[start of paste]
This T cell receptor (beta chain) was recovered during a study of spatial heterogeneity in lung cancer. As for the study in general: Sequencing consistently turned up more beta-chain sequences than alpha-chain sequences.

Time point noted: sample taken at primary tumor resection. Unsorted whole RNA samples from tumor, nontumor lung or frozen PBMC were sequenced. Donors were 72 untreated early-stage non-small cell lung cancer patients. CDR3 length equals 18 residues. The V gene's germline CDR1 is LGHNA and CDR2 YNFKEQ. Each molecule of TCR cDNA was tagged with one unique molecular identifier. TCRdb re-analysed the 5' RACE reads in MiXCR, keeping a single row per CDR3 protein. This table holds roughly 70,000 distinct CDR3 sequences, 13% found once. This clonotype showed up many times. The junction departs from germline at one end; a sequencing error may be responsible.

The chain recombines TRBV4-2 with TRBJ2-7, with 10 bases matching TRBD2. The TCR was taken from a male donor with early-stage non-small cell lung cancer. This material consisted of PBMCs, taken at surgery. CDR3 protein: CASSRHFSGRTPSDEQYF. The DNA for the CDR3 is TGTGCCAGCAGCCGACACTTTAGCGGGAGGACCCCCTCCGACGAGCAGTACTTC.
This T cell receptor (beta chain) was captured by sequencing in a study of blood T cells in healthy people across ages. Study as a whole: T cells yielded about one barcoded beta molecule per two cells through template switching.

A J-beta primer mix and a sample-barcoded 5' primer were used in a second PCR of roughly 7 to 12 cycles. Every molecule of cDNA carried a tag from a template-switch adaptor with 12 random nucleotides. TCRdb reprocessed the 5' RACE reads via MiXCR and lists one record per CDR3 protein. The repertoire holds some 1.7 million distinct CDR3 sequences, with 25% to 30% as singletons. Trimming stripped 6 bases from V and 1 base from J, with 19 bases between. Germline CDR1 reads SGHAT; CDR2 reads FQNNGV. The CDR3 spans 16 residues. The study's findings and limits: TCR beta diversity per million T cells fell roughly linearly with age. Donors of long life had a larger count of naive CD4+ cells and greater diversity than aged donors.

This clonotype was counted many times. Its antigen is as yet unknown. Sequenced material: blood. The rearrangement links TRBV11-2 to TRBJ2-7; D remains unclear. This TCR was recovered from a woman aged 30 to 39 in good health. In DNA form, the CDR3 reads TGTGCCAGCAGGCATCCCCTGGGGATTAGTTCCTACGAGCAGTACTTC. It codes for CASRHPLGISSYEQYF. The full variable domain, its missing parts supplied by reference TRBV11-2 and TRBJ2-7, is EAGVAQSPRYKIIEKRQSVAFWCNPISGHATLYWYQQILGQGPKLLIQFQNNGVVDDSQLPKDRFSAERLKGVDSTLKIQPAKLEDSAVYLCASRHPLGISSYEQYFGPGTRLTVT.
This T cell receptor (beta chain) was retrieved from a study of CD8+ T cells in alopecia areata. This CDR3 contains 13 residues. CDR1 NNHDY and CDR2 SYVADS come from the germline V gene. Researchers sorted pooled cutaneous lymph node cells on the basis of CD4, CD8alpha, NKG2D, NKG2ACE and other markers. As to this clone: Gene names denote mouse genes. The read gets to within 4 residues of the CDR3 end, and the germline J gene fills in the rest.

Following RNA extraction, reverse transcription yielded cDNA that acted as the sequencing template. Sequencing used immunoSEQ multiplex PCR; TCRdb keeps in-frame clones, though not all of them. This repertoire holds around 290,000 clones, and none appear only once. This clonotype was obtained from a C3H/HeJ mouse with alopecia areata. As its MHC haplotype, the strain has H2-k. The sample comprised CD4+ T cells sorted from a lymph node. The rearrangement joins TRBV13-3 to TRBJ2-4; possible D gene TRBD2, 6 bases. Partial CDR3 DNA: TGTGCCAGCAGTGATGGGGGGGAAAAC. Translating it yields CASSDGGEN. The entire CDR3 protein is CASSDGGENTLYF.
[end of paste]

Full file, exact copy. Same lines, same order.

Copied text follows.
This T cell receptor (beta chain) was recovered during a study of spatial heterogeneity in lung cancer. As for the study in general: Sequencing consistently turned up more beta-chain sequences than alpha-chain sequences.

Time point noted: sample taken at primary tumor resection. Unsorted whole RNA samples from tumor, nontumor lung or frozen PBMC were sequenced. Donors were 72 untreated early-stage non-small cell lung cancer patients. CDR3 length equals 18 residues. The V gene's germline CDR1 is LGHNA and CDR2 YNFKEQ. Each molecule of TCR cDNA was tagged with one unique molecular identifier. TCRdb re-analysed the 5' RACE reads in MiXCR, keeping a single row per CDR3 protein. This table holds roughly 70,000 distinct CDR3 sequences, 13% found once. This clonotype showed up many times. The junction departs from germline at one end; a sequencing error may be responsible.

The chain recombines TRBV4-2 with TRBJ2-7, with 10 bases matching TRBD2. The TCR was taken from a male donor with early-stage non-small cell lung cancer. This material consisted of PBMCs, taken at surgery. CDR3 protein: CASSRHFSGRTPSDEQYF. The DNA for the CDR3 is TGTGCCAGCAGCCGACACTTTAGCGGGAGGACCCCCTCCGACGAGCAGTACTTC.
This T cell receptor (beta chain) was captured by sequencing in a study of blood T cells in healthy people across ages. Study as a whole: T cells yielded about one barcoded beta molecule per two cells through template switching.

A J-beta primer mix and a sample-barcoded 5' primer were used in a second PCR of roughly 7 to 12 cycles. Every molecule of cDNA carried a tag from a template-switch adaptor with 12 random nucleotides. TCRdb reprocessed the 5' RACE reads via MiXCR and lists one record per CDR3 protein. The repertoire holds some 1.7 million distinct CDR3 sequences, with 25% to 30% as singletons. Trimming stripped 6 bases from V and 1 base from J, with 19 bases between. Germline CDR1 reads SGHAT; CDR2 reads FQNNGV. The CDR3 spans 16 residues. The study's findings and limits: TCR beta diversity per million T cells fell roughly linearly with age. Donors of long life had a larger count of naive CD4+ cells and greater diversity than aged donors.

This clonotype was counted many times. Its antigen is as yet unknown. Sequenced material: blood. The rearrangement links TRBV11-2 to TRBJ2-7; D remains unclear. This TCR was recovered from a woman aged 30 to 39 in good health. In DNA form, the CDR3 reads TGTGCCAGCAGGCATCCCCTGGGGATTAGTTCCTACGAGCAGTACTTC. It codes for CASRHPLGISSYEQYF. The full variable domain, its missing parts supplied by reference TRBV11-2 and TRBJ2-7, is EAGVAQSPRYKIIEKRQSVAFWCNPISGHATLYWYQQILGQGPKLLIQFQNNGVVDDSQLPKDRFSAERLKGVDSTLKIQPAKLEDSAVYLCASRHPLGISSYEQYFGPGTRLTVT.
This T cell receptor (beta chain) was retrieved from a study of CD8+ T cells in alopecia areata. This CDR3 contains 13 residues. CDR1 NNHDY and CDR2 SYVADS come from the germline V gene. Researchers sorted pooled cutaneous lymph node cells on the basis of CD4, CD8alpha, NKG2D, NKG2ACE and other markers. As to this clone: Gene names denote mouse genes. The read gets to within 4 residues of the CDR3 end, and the germline J gene fills in the rest.

Following RNA extraction, reverse transcription yielded cDNA that acted as the sequencing template. Sequencing used immunoSEQ multiplex PCR; TCRdb keeps in-frame clones, though not all of them. This repertoire holds around 290,000 clones, and none appear only once. This clonotype was obtained from a C3H/HeJ mouse with alopecia areata. As its MHC haplotype, the strain has H2-k. The sample comprised CD4+ T cells sorted from a lymph node. The rearrangement joins TRBV13-3 to TRBJ2-4; possible D gene TRBD2, 6 bases. Partial CDR3 DNA: TGTGCCAGCAGTGATGGGGGGGAAAAC. Translating it yields CASSDGGEN. The entire CDR3 protein is CASSDGGENTLYF.